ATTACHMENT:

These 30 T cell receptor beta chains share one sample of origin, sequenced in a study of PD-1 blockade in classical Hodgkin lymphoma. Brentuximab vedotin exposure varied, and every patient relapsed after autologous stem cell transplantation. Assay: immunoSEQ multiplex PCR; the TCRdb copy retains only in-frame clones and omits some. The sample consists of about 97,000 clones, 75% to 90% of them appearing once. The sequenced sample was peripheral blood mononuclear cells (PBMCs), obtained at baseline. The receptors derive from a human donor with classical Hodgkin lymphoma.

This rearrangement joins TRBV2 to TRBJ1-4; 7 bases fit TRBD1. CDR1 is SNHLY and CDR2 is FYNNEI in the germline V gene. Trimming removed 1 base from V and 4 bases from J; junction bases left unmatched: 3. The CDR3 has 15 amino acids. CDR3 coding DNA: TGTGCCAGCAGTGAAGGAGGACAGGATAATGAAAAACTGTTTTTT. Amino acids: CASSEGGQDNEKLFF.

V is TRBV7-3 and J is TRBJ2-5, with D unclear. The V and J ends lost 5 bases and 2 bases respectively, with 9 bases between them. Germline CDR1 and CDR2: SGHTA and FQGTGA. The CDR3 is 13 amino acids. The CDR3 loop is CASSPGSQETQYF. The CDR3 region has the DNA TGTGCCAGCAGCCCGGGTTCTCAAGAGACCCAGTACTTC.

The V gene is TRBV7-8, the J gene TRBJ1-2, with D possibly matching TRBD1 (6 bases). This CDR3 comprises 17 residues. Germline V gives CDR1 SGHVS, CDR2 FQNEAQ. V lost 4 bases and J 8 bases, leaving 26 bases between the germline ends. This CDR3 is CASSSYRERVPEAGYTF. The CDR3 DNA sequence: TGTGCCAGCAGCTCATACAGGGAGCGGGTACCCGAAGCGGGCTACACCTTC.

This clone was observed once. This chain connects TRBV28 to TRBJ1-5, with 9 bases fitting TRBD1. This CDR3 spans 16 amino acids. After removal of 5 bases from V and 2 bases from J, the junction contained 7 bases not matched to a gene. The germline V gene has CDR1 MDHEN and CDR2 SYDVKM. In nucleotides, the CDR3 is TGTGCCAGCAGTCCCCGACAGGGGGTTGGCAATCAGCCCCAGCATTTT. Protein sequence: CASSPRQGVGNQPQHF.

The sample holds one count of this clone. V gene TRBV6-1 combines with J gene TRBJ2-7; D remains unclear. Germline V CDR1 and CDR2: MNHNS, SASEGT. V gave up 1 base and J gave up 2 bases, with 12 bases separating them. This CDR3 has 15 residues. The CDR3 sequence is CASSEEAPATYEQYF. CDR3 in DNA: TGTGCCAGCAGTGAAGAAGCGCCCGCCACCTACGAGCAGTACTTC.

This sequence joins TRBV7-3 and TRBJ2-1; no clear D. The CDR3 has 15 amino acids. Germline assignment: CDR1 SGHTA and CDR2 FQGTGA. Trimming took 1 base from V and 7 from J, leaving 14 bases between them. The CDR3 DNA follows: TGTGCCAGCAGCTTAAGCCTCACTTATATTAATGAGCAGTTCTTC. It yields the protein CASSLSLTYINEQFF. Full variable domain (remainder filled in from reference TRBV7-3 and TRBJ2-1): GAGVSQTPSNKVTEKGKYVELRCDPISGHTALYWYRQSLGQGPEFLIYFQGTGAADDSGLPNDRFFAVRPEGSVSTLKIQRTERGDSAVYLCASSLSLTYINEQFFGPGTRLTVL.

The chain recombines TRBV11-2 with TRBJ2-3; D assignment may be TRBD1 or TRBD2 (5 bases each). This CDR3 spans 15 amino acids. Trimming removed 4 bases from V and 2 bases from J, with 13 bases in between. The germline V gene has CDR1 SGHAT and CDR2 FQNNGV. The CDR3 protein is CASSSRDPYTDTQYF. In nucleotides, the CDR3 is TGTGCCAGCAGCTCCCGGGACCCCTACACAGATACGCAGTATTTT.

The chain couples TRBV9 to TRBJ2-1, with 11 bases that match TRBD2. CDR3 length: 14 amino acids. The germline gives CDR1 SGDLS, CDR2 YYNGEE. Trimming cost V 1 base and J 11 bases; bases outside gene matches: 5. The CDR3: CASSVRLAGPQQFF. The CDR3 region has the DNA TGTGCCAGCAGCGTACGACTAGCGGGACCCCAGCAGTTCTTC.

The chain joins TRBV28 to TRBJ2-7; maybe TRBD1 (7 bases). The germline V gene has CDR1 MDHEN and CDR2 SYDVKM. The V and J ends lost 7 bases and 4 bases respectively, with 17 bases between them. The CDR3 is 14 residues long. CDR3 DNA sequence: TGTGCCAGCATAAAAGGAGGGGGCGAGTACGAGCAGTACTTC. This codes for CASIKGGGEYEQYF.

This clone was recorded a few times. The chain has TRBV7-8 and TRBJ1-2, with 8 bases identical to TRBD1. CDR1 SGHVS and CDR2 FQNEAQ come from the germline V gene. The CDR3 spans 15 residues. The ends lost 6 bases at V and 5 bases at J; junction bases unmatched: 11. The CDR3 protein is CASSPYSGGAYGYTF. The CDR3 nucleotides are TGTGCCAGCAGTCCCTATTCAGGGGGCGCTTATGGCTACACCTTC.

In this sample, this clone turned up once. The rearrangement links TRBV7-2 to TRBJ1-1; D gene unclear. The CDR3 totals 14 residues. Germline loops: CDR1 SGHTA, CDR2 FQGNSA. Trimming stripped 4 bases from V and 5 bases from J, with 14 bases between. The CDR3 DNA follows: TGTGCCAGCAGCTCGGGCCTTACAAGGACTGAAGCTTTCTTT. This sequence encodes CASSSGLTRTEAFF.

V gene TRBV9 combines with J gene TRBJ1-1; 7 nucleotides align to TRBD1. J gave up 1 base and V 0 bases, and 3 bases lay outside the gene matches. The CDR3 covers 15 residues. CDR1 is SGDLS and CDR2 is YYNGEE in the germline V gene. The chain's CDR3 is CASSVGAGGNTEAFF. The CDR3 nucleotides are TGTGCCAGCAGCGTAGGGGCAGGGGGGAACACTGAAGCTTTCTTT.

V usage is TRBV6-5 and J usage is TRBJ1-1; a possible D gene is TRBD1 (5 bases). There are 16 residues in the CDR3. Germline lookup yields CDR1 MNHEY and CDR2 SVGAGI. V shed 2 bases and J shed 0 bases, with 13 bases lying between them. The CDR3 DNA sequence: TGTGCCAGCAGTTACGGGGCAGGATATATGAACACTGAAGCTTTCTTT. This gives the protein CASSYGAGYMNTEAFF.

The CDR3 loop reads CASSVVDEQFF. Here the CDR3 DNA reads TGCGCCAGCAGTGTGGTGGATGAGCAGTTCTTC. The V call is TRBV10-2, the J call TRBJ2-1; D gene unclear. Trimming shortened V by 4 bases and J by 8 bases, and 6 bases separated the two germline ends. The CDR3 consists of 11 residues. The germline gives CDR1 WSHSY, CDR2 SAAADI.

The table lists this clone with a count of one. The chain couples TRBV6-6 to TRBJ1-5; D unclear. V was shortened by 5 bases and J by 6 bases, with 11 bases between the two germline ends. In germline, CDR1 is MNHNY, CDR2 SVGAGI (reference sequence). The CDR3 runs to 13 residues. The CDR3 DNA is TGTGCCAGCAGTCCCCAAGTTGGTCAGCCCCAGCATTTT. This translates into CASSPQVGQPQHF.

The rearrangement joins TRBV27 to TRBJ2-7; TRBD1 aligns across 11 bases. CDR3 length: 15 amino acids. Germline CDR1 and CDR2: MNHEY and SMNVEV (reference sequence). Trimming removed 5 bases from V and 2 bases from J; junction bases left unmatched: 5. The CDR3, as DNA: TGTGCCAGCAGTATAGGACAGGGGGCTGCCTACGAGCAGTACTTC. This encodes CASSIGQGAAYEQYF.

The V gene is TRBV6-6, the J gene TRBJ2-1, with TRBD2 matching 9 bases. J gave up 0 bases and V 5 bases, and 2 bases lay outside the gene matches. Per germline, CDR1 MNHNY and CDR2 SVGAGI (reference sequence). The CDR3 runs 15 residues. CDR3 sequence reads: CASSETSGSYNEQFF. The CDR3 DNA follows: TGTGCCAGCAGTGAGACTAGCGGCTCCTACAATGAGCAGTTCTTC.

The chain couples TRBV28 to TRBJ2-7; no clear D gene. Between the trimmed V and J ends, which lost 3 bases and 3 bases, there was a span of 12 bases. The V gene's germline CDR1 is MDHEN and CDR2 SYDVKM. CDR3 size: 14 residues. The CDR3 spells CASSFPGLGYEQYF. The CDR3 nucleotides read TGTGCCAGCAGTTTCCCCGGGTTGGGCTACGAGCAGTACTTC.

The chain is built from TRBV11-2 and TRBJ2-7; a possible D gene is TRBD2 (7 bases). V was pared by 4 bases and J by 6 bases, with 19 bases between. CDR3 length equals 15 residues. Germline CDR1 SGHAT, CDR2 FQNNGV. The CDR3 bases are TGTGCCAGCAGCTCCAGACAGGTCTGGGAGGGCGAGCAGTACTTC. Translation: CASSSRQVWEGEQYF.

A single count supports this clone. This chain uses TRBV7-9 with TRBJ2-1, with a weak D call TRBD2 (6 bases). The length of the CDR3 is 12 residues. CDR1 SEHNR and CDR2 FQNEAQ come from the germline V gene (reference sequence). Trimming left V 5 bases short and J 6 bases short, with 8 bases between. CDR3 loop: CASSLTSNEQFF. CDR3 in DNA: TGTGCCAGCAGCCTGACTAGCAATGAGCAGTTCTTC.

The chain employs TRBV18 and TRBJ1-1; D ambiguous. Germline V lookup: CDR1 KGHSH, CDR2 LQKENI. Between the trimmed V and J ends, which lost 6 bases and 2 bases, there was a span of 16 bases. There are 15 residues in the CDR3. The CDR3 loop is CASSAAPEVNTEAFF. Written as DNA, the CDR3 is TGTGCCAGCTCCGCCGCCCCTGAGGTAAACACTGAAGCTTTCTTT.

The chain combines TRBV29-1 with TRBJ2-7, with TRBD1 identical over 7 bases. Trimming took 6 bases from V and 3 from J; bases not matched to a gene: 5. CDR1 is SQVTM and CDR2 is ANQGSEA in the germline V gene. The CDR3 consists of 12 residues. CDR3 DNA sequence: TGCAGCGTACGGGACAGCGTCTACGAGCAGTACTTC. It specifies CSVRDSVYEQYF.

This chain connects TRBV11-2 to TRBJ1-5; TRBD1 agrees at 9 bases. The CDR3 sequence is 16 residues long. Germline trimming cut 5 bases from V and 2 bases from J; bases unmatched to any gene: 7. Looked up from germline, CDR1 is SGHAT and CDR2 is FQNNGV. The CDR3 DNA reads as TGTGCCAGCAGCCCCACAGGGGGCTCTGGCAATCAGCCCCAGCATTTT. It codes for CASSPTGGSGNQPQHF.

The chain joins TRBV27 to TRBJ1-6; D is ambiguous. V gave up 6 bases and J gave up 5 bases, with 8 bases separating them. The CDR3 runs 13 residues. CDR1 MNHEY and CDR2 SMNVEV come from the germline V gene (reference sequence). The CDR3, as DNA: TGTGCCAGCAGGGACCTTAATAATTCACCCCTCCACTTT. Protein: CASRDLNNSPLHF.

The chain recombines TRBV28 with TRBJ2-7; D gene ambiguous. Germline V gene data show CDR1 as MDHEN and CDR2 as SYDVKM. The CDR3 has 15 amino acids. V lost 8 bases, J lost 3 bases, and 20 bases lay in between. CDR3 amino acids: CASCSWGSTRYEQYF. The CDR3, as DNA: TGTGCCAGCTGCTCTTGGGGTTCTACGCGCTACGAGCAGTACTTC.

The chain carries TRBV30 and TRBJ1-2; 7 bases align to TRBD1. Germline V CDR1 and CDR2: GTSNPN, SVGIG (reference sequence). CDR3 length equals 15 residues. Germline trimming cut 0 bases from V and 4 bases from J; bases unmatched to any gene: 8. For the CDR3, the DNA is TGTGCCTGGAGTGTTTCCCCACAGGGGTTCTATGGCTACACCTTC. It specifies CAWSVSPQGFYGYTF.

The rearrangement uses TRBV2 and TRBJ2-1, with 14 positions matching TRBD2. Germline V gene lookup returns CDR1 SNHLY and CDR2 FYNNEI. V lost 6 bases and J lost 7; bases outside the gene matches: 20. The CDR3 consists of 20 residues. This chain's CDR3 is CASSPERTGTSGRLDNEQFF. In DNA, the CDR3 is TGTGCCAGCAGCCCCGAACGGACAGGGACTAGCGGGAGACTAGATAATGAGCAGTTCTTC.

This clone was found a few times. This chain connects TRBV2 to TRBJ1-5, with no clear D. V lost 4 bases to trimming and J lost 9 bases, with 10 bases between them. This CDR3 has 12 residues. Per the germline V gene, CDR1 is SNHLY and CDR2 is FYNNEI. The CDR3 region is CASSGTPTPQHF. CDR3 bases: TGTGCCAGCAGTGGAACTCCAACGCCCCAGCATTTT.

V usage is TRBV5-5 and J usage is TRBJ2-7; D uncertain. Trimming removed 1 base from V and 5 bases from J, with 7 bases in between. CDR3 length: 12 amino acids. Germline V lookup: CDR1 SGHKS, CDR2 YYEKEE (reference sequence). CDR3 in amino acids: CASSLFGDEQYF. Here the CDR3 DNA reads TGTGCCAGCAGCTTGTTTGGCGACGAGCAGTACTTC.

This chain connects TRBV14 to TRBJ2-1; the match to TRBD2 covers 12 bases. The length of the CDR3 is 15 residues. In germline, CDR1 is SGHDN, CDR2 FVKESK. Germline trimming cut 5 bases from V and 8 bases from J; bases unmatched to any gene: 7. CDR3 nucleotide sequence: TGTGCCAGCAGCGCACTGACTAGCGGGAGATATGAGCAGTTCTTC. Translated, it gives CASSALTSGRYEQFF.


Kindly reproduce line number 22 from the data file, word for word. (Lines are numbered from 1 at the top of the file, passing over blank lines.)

The chain employs TRBV18 and TRBJ1-1; D ambiguous. Germline V lookup: CDR1 KGHSH, CDR2 LQKENI. Between the trimmed V and J ends, which lost 6 bases and 2 bases, there was a span of 16 bases. There are 15 residues in the CDR3. The CDR3 loop is CASSAAPEVNTEAFF. Written as DNA, the CDR3 is TGTGCCAGCTCCGCCGCCCCTGAGGTAAACACTGAAGCTTTCTTT.